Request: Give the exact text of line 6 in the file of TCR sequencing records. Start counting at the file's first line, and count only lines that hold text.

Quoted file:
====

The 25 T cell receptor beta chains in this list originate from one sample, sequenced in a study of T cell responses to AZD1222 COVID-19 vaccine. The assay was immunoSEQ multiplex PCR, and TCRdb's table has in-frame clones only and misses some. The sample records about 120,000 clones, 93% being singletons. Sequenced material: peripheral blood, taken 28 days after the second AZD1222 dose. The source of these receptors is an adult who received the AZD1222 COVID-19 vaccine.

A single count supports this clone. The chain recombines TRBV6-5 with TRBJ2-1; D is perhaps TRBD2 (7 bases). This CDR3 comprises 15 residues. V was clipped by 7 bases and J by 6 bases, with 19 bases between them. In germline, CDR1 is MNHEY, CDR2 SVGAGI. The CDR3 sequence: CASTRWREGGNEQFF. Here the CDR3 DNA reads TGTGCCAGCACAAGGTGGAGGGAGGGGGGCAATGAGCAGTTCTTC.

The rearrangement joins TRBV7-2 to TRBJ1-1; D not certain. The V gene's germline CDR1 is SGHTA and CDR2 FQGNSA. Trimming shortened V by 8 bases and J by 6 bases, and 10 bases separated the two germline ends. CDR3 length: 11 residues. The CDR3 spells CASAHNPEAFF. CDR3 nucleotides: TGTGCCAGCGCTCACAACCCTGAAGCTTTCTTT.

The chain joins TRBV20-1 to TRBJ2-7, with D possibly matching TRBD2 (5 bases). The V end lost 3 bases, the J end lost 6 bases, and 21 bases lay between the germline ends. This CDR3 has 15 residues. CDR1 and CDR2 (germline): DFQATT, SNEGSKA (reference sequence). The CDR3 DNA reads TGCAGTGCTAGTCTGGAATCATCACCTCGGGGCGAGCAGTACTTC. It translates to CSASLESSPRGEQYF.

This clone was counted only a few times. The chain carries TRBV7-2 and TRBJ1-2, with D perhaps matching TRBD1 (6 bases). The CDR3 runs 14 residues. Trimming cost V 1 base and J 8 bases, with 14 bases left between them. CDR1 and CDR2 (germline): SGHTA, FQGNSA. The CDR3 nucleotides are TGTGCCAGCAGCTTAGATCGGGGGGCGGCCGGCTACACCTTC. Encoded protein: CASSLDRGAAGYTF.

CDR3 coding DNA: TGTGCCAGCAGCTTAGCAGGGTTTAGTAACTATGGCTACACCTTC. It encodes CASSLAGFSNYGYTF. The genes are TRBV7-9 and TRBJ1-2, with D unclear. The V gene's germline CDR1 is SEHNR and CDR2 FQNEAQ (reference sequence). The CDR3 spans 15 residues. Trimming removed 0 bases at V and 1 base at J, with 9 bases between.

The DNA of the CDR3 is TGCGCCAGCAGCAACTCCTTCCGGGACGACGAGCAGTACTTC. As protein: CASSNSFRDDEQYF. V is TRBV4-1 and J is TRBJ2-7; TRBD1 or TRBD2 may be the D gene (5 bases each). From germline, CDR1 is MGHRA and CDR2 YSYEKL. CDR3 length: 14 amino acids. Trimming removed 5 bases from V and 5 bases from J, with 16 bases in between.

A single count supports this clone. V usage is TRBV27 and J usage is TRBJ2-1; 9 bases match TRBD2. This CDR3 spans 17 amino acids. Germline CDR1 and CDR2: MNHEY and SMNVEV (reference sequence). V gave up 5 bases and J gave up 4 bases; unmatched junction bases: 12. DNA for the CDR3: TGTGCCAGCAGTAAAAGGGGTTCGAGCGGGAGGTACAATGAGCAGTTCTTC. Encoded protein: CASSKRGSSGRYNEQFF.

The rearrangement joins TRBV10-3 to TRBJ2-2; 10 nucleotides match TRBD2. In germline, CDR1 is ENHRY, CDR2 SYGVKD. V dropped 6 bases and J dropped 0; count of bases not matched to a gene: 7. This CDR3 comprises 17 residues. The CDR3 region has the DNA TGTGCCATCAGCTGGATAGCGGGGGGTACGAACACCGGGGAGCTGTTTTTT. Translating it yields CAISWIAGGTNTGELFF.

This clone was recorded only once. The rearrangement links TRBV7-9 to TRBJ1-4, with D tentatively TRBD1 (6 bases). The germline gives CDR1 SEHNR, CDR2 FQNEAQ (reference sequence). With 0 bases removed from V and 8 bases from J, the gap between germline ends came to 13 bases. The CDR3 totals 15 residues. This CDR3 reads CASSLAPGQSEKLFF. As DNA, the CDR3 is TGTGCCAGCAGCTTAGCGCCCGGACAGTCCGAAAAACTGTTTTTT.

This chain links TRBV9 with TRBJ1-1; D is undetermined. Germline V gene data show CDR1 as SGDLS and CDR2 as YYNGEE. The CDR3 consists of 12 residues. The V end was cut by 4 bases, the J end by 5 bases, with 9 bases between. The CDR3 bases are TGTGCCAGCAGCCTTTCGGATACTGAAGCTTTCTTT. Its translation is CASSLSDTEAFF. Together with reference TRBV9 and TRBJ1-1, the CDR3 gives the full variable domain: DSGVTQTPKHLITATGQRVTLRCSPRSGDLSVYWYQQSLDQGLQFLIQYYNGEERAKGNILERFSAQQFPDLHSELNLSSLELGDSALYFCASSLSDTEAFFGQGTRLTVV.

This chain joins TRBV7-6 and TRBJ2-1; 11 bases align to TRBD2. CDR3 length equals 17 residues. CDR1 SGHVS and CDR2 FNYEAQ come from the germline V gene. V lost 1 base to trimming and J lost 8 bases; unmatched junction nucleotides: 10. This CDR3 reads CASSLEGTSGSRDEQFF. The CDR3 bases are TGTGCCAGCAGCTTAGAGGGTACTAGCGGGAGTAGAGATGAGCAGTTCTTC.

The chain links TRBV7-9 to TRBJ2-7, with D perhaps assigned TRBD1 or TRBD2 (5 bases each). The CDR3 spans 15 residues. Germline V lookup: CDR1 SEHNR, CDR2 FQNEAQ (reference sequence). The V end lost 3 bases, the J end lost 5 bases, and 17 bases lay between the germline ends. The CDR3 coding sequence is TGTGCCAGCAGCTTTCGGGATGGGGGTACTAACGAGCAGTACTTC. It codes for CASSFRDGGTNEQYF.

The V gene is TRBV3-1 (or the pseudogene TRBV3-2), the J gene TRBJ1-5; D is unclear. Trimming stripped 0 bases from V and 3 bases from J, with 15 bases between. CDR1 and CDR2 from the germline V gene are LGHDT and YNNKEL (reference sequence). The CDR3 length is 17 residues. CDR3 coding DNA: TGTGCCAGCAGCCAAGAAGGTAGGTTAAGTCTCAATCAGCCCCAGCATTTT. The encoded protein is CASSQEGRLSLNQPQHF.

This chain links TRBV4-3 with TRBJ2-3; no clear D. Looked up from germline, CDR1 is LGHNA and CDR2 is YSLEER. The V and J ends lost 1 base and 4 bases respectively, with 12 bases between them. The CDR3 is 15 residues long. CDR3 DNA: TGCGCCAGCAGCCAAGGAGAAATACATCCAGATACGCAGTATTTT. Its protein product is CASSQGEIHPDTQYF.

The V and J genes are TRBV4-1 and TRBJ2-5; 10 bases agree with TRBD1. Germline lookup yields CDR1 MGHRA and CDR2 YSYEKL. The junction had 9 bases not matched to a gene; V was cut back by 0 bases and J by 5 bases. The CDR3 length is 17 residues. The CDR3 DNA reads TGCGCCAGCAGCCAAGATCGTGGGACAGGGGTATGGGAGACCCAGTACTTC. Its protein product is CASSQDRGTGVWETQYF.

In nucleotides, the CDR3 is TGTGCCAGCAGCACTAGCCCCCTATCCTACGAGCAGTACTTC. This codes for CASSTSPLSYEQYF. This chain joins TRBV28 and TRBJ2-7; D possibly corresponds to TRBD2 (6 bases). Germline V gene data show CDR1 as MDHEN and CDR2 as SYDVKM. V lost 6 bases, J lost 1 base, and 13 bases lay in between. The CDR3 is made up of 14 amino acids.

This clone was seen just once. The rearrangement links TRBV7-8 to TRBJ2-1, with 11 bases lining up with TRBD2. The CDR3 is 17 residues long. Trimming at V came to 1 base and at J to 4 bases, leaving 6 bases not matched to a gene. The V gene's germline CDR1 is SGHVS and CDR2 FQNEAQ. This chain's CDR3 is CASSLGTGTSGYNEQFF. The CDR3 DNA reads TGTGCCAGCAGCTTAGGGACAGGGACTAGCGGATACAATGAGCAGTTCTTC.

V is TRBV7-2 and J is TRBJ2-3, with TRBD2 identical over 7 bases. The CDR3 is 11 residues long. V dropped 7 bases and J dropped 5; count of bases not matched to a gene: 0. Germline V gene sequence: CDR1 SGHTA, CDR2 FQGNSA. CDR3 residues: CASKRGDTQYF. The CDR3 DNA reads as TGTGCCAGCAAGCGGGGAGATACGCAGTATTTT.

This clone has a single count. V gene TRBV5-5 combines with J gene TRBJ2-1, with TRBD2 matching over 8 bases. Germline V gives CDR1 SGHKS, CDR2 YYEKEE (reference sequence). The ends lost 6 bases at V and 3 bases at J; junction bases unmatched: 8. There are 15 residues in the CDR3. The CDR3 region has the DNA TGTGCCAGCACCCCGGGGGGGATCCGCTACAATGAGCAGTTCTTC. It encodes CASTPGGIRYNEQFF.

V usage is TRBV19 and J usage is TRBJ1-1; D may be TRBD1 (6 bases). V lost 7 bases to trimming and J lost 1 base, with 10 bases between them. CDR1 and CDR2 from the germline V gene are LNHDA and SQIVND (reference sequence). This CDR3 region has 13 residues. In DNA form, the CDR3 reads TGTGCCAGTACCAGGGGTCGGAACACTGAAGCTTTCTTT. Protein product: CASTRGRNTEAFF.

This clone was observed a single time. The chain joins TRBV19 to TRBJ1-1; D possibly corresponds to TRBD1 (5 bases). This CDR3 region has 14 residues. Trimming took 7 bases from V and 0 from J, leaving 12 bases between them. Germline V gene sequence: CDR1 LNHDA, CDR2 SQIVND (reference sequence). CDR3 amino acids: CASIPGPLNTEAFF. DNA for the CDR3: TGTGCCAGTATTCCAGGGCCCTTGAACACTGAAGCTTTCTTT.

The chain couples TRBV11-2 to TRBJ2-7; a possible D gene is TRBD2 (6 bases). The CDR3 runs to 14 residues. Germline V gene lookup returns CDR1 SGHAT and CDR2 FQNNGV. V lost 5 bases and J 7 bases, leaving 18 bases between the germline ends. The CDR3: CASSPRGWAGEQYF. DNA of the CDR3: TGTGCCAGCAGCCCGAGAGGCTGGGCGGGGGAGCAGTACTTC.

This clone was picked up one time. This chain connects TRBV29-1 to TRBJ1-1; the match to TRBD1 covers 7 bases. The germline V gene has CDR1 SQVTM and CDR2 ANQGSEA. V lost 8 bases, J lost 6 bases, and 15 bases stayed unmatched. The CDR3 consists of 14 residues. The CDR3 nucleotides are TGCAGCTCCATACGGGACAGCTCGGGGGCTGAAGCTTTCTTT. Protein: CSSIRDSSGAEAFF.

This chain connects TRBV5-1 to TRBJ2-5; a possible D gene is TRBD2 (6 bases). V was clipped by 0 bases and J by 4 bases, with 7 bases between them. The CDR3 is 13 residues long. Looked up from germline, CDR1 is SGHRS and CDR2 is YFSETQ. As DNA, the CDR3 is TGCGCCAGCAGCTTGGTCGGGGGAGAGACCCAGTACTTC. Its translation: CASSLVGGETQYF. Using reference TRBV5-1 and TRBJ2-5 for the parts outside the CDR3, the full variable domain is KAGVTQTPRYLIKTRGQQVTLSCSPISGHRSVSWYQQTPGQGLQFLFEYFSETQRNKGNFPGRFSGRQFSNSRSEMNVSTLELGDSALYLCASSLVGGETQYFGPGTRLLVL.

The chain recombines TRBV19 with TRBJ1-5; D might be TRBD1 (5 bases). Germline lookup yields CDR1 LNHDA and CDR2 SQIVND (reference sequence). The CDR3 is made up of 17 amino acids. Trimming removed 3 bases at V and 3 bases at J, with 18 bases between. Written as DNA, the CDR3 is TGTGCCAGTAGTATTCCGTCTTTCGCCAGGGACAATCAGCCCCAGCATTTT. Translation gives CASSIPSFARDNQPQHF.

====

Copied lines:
CDR3 coding DNA: TGTGCCAGCAGCTTAGCAGGGTTTAGTAACTATGGCTACACCTTC. It encodes CASSLAGFSNYGYTF. The genes are TRBV7-9 and TRBJ1-2, with D unclear. The V gene's germline CDR1 is SEHNR and CDR2 FQNEAQ (reference sequence). The CDR3 spans 15 residues. Trimming removed 0 bases at V and 1 base at J, with 9 bases between.